Five Wives

I just finished reading Five Wives by Winnipeg author Joan Thomas. I loved her book Curiosity and this new novel is equally riveting. Like Curiosity which is a mixture of fact and fiction Five Wives is based on the true story of five American missionaries killed by the Waorani people of Ecuador in 1956. The young men were camped on a beach near a Waorani village hoping to make contact with the isolated tribe and convert them to Christianity. Their first interaction was friendly, the second disastrous.

Each of the missionaries killed was married and Thomas’ book profiles the five women left behind when the men died. We are also given a deeply personal look into the daily lives of some of the missionary couples and their families prior to the killings.

Photo page from the January 30, 1956 issue of Life Magazine

Life magazine sent a photographer to Ecuador who was there when the missionaries’ bodies were found. He took haunting portraits of the five young widows and their seven children. That magazine story helped turn the five men who died into international heroes and martyrs especially in evangelical Christian circles.

Reading Joan Thomas’ book makes you realize yet again how dangerous and damaging it is to believe your religious beliefs are so superior to the beliefs of others, that you are willing to die to try to convince someone else to follow your particular spiritual path.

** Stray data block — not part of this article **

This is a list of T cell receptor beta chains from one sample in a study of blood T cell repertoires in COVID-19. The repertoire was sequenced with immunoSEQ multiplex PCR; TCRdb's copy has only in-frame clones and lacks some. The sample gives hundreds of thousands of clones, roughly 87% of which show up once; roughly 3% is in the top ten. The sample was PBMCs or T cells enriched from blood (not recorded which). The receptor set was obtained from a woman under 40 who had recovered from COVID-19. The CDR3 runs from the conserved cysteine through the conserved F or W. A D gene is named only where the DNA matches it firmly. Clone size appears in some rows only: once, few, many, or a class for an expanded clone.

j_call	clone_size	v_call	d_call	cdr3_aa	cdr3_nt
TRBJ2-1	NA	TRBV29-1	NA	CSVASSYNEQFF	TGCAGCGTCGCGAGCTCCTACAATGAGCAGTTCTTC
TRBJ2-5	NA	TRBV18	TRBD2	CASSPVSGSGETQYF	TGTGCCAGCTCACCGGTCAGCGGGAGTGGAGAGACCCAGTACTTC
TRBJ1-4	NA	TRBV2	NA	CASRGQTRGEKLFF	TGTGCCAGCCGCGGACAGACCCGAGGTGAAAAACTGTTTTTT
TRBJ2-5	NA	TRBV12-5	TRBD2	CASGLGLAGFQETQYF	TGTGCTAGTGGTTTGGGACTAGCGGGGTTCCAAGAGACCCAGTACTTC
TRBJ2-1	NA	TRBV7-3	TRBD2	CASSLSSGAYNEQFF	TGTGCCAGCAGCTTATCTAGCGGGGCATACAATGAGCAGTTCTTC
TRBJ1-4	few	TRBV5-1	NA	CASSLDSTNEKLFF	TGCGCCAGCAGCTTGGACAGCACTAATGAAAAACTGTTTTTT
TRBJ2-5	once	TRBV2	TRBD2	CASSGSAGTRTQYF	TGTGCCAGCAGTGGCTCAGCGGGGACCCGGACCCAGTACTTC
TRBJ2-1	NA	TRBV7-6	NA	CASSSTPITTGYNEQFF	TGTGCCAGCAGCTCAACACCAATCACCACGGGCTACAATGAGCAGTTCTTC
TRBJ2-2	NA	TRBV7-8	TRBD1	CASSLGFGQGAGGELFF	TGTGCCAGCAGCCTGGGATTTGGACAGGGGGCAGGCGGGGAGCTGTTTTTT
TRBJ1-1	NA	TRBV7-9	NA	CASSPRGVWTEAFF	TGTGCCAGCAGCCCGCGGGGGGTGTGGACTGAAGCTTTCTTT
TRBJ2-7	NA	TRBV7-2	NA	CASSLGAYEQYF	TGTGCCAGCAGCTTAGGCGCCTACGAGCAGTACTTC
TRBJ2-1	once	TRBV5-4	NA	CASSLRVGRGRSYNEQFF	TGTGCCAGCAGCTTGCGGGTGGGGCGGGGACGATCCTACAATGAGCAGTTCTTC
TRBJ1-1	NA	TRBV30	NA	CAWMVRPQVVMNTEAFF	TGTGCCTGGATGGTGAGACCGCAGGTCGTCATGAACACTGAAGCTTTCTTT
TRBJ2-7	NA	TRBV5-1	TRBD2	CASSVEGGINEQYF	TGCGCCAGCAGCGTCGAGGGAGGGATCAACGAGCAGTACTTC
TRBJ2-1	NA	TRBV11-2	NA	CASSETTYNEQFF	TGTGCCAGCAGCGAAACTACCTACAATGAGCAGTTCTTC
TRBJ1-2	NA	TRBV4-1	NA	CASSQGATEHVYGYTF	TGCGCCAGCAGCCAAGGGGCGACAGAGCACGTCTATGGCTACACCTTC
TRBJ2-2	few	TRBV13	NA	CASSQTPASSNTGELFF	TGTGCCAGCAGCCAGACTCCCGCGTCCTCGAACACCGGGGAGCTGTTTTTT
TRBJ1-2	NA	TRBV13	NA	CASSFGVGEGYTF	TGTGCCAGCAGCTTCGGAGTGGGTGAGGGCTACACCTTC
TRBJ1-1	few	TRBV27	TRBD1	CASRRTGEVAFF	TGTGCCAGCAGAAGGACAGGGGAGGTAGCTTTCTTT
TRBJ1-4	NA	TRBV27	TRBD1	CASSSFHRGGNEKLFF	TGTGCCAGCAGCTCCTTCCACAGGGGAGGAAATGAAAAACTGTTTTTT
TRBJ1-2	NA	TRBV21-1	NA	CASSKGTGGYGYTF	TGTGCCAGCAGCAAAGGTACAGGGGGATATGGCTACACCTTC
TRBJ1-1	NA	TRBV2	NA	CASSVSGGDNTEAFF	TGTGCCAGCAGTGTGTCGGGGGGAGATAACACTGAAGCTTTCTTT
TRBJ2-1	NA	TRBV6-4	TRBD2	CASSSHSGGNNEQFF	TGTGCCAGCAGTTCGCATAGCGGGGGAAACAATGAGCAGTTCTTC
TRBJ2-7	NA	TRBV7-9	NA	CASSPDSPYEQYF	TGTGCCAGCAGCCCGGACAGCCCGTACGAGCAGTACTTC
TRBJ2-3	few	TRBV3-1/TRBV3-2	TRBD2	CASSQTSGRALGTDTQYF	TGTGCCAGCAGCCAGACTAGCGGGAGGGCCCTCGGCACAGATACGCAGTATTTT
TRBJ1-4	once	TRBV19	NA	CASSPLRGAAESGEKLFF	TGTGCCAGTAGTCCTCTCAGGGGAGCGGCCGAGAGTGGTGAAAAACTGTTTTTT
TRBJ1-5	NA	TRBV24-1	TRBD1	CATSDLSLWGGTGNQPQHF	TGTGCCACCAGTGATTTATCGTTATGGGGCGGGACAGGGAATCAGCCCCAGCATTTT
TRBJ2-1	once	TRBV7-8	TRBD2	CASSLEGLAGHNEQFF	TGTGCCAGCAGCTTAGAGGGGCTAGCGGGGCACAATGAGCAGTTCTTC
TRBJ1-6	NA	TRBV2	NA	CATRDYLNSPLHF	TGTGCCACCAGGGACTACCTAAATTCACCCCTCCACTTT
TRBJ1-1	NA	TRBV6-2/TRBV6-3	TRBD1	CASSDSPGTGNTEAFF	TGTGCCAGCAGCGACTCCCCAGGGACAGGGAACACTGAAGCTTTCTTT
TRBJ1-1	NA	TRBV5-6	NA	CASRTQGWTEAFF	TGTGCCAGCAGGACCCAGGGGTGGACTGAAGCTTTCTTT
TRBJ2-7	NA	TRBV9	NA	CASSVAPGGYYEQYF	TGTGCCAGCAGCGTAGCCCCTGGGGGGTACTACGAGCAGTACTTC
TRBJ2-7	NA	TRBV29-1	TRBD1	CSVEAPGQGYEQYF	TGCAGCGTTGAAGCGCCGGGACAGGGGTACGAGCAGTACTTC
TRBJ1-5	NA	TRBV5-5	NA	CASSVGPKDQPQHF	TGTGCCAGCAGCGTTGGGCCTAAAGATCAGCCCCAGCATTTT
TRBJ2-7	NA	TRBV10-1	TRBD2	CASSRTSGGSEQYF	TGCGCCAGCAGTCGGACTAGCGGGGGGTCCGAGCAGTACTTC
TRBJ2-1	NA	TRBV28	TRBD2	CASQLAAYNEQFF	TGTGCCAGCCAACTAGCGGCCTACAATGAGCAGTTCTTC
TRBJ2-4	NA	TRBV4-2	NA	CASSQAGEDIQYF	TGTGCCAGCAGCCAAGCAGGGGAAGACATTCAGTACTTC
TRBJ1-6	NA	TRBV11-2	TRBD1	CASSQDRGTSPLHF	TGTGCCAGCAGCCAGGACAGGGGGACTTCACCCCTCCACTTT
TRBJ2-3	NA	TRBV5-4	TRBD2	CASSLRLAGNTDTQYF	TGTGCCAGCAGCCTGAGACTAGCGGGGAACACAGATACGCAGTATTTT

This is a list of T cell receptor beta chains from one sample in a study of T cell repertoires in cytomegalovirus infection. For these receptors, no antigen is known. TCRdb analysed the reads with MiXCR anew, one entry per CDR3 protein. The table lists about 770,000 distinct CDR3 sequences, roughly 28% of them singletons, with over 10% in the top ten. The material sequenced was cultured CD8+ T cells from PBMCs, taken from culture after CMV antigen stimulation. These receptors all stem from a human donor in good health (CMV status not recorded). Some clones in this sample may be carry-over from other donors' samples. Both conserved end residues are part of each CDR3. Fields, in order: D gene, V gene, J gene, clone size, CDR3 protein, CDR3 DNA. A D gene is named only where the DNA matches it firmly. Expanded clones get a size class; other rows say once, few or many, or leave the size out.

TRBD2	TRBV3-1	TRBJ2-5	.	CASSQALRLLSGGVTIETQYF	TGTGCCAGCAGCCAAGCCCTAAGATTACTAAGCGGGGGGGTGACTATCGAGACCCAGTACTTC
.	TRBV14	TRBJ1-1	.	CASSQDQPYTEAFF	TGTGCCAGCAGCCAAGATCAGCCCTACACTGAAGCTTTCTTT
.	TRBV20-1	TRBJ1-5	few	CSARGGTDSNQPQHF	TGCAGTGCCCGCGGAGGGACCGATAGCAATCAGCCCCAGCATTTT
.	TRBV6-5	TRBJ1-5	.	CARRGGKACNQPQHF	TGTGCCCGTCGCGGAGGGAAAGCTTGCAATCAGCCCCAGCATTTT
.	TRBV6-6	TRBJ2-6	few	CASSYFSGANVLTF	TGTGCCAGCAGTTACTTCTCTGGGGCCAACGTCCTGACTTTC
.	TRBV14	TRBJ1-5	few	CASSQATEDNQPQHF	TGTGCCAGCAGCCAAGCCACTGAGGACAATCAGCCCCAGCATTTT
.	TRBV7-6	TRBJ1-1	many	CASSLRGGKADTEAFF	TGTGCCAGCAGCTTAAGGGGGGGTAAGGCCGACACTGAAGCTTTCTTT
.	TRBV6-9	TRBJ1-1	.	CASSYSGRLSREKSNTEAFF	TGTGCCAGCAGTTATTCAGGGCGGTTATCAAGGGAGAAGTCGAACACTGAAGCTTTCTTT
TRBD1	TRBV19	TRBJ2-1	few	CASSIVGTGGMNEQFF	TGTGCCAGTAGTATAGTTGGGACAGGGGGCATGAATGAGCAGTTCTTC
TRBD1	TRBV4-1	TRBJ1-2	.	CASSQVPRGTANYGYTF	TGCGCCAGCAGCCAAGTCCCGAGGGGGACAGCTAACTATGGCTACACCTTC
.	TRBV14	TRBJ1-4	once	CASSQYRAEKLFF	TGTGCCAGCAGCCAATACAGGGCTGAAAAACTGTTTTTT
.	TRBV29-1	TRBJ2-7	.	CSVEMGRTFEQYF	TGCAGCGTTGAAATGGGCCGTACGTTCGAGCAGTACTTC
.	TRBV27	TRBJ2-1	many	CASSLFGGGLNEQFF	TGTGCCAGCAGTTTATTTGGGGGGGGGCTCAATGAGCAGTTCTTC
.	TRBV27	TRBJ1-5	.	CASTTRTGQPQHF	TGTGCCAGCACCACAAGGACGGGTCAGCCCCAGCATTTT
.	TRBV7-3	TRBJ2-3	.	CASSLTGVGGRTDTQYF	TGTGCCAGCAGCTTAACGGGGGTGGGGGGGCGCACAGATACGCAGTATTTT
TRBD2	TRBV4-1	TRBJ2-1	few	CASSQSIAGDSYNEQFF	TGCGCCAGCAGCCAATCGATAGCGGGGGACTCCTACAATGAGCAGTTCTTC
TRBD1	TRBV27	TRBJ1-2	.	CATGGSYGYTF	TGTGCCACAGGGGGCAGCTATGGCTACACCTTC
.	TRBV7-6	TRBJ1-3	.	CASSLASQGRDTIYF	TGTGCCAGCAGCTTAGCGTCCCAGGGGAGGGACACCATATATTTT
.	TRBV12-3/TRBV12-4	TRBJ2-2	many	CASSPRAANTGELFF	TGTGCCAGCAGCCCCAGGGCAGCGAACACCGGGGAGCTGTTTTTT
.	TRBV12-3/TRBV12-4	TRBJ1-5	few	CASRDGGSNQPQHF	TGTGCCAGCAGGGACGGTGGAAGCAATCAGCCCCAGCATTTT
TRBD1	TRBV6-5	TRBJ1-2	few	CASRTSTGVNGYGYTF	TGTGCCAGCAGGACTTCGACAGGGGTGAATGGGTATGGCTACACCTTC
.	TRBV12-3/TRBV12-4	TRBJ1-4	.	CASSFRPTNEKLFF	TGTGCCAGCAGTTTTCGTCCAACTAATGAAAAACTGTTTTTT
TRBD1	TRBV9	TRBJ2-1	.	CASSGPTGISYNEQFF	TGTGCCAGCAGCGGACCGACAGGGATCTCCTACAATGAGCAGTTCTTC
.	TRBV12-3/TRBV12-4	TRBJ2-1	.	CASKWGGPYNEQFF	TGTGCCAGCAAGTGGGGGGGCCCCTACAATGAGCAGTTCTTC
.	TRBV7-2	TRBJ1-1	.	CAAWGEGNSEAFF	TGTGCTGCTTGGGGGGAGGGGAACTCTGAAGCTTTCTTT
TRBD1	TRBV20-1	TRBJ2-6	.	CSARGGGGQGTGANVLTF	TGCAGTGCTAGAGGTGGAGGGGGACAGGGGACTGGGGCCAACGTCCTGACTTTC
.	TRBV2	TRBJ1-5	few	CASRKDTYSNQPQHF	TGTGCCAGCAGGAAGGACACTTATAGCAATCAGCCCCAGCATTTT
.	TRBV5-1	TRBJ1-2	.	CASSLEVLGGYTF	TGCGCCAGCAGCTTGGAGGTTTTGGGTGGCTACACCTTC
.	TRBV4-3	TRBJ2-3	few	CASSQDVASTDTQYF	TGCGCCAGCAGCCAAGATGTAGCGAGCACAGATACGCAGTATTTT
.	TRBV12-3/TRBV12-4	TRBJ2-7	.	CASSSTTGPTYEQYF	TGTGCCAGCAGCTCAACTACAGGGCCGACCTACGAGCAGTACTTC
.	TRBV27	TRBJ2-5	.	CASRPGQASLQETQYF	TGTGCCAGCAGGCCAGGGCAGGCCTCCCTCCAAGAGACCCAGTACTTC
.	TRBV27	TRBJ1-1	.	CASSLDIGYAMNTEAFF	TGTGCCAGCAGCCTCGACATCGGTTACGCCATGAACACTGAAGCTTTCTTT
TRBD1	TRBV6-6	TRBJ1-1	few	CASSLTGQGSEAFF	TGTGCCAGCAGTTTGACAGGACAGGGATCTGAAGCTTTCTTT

Photos of the five young men who died from a blog post on the Mission Aviation Fellowship website January 8, 2016

The young men who died trying to bring salvation to the Waorani were pilots and law students, philosophy graduates and linguists. One had studied architecture. And they were fathers and marriage partners. What might they have contributed to the world had they lived?

The five men’s deaths brought such notoriety to the Waorani people that it wasn’t long before lasting contact was established with them. We learn from Joan Thomas’ book that as a result of greater contact with the outside world many Waorani died because they were exposed to diseases they were not immune to. Contact eventually led to the Waorani losing most of their traditional lands to developers. Oil companies built roads running right through Waorani villages.

While the missionaries wanted to bring a “better” life to the Waorani they may actually have helped make things worse for them in many ways.

The women and children left behind after their husbands died

The Toronto Globe and Mail reviewer gave Five Wives a glowing recommendation. I would wholeheartedly agree with him. I spent two days doing virtually nothing else but reading Thomas’ beautifully written and intriguing novel.

What was most interesting to me were some of the comments by online readers of the Globe and Mail review. One said they wouldn’t even bother to read the book because it questioned the work of missionaries who in the commentators’ opinion “had done so much good for so many people.”

Another said they wouldn’t read the book either because it was clear from the review it painted Christians in a bad light. Quite to the contrary one of the things that drew me to Five Wives was the sympathy Joan Thomas has for her characters. Although I was disappointed to not have been able to attend the launch of Five Wives, someone told me later that when author David Bergen was interviewing Joan about her book he asked her if she hadn’t been too easy on her characters. 

Her book does, however, make it clear there are troubling things to consider about the whole idea of missions.